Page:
I’ve flown over it and driven by it so many times I wouldn’t even be able to count them, but until a couple of weeks ago, I had never set foot on Antelope Island in the Great Salt Lake. Although antelope were there when the Mormon pioneers arrived the more famous residents, the bison herd was transplanted during the late 1800’s by William Glassman and John Dooly, (http://static.stateparks.utah.gov/docs/AISPEdPacketHistory.pdf). The Island is a popular recreation and hiking destination, and that was evident on the day that we were there.
The original plan was to drive over, see the visitor center and maybe take a short little hike or two. Well, one thing lead to another and before long we had decided to set off for the high point of the island, Frary Peak. Of course our group was not alone on the trail, and we were about as prepared as most others on the trail that day. As peak climbs go, this really is an easy, straight forward hike. Now the problem is that it is so accessible that if the day that we were there is any indicator, it draws a lot of people who like us aren’t really prepared. There is a trail to the summit from the parking lot, but it is a grinding 13% average grade. As we were climbing up, it became obvious that this would be a game of attrition. Of the dozens of hikers coming down, only a couple had actually reached the summit. As with the other hikers that we encountered, our group of 6 was losing members due to a variety of reasons.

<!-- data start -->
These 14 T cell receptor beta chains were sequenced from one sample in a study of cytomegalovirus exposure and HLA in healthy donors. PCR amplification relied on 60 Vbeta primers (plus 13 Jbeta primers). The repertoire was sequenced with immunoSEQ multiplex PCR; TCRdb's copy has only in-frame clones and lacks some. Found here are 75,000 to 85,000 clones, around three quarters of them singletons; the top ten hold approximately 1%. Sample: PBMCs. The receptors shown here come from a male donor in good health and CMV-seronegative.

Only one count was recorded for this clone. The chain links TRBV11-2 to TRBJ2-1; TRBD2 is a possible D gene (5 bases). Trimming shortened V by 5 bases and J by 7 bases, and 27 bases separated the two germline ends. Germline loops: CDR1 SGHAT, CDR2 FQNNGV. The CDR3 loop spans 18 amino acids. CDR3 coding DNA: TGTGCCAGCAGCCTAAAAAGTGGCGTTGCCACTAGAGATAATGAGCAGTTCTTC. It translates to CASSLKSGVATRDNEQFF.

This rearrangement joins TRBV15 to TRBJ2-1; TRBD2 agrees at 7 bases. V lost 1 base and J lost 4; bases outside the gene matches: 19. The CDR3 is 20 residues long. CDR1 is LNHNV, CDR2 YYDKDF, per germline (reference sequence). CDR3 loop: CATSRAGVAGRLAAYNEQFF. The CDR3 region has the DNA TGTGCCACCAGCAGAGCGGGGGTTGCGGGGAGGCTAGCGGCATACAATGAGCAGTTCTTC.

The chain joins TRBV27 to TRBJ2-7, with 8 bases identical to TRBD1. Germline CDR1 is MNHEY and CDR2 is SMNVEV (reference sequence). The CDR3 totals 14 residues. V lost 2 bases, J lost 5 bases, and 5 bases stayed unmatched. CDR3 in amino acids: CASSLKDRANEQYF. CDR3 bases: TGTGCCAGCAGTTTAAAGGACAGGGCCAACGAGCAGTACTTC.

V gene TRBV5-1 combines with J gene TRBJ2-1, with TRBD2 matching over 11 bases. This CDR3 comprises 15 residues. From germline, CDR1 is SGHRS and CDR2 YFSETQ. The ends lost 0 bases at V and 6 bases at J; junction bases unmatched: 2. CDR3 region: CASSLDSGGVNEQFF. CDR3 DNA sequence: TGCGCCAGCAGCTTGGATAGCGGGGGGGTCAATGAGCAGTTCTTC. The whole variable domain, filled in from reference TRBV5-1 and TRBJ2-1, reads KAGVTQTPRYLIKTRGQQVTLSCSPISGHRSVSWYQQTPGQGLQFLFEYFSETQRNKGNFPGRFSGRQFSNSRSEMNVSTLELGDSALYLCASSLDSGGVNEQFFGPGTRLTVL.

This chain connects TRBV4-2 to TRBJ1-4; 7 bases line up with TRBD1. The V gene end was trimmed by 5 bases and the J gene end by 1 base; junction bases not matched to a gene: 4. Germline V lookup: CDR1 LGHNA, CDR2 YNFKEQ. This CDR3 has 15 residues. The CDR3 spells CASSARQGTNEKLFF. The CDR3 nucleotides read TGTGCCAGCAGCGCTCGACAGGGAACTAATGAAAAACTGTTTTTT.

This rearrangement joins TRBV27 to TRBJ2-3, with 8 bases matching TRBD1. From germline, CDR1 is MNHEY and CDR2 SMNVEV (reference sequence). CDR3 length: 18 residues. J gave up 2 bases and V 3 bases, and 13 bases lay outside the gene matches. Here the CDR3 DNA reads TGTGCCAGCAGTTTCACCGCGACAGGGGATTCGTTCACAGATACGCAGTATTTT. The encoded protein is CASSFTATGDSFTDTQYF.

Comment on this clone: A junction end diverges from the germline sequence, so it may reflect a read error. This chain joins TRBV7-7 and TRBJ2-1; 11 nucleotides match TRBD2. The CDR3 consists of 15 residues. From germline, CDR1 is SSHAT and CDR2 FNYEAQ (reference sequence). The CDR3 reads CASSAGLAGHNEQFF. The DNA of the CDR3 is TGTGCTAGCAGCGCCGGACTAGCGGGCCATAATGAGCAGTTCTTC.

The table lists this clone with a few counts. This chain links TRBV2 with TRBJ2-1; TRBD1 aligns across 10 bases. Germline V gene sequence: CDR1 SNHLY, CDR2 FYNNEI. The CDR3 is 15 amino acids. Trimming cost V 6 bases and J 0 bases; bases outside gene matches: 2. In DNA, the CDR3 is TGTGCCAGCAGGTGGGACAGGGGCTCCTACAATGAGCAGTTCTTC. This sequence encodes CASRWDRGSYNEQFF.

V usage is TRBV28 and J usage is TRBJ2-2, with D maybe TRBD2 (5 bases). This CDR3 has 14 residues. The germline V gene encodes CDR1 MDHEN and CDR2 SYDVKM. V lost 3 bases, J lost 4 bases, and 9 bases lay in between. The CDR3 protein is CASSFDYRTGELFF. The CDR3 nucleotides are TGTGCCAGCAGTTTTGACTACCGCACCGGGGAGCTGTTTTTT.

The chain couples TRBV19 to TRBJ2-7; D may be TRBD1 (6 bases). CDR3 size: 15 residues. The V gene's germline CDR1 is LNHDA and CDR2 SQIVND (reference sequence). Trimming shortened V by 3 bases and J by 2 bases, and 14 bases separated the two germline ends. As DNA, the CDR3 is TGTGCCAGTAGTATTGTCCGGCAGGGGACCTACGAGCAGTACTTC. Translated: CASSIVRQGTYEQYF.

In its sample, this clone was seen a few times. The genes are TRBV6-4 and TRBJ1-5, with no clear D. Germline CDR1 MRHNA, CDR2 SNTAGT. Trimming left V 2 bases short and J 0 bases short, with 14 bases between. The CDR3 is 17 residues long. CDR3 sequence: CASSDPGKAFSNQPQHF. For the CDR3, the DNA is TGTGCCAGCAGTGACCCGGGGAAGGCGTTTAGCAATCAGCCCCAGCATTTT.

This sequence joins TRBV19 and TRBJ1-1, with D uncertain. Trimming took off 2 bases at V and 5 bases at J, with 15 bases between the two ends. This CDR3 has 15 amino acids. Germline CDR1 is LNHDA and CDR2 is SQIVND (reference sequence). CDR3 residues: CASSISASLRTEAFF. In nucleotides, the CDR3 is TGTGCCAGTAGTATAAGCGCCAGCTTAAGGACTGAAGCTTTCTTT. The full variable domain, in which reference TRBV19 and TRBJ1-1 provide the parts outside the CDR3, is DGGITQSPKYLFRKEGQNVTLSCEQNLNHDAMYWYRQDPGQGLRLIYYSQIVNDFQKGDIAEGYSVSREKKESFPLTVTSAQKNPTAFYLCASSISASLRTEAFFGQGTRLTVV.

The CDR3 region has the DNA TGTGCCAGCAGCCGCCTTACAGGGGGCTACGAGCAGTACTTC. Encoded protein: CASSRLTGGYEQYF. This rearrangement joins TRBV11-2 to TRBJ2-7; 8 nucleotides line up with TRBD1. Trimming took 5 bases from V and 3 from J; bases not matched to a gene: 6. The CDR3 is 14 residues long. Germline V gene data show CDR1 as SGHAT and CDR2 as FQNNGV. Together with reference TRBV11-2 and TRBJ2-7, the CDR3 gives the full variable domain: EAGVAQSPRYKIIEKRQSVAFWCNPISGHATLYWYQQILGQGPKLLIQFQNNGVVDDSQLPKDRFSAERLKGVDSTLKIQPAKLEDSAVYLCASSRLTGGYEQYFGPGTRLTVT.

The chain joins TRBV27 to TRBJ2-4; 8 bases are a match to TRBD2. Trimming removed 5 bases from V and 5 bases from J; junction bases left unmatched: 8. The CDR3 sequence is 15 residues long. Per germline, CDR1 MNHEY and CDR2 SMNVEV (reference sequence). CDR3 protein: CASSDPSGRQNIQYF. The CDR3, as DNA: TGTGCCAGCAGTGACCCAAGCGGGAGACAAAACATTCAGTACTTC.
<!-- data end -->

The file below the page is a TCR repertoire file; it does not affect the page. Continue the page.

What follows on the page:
Eventually, 3 of us made it to the saddle just below the summit. At this point, we were 3 miles in, and the summit was only about .4 miles away. The problem is that there were two options:
1) continue on the trail and drop 100 vertical feet below a cliff and boulder lined ridge line and then gain the 100 back plus an additional 100 to the summit. The last 200 vertical is a trail, but very steep.
2) take the cliff and boulder lined ridge for some technical scrambling similar to what one finds on Chicken Out Ridge on Mt. Borah.
I have this twisted little mind that drives me to bag a summit, especially when it is that close. We were getting short on time, (daylight), but Denise and Brook said they’d wait there if I wanted to make a dash for the summit. I took the trail below the ridge to get there and made it in 10 minutes, got the required “splattski” shots and then headed back along the cliffs and boulders to get back to the saddle. That also took me 10 minutes, but the return route was certainly spicier then the approach.
This was a fun little climb, but being in shape is a definite plus. Because it is essentially an “out and back”, it can be a fun hike for people of all skill levels and even those who may lack stamina to get the summit. The views are great, even within the first few hundred yards. My only negative was that we decided to run/jog the trail on the way back and I didn’t really have the right shoes for running – sprained my ankle early and had to take the beating all the way down.
GPS Map (Downloadable)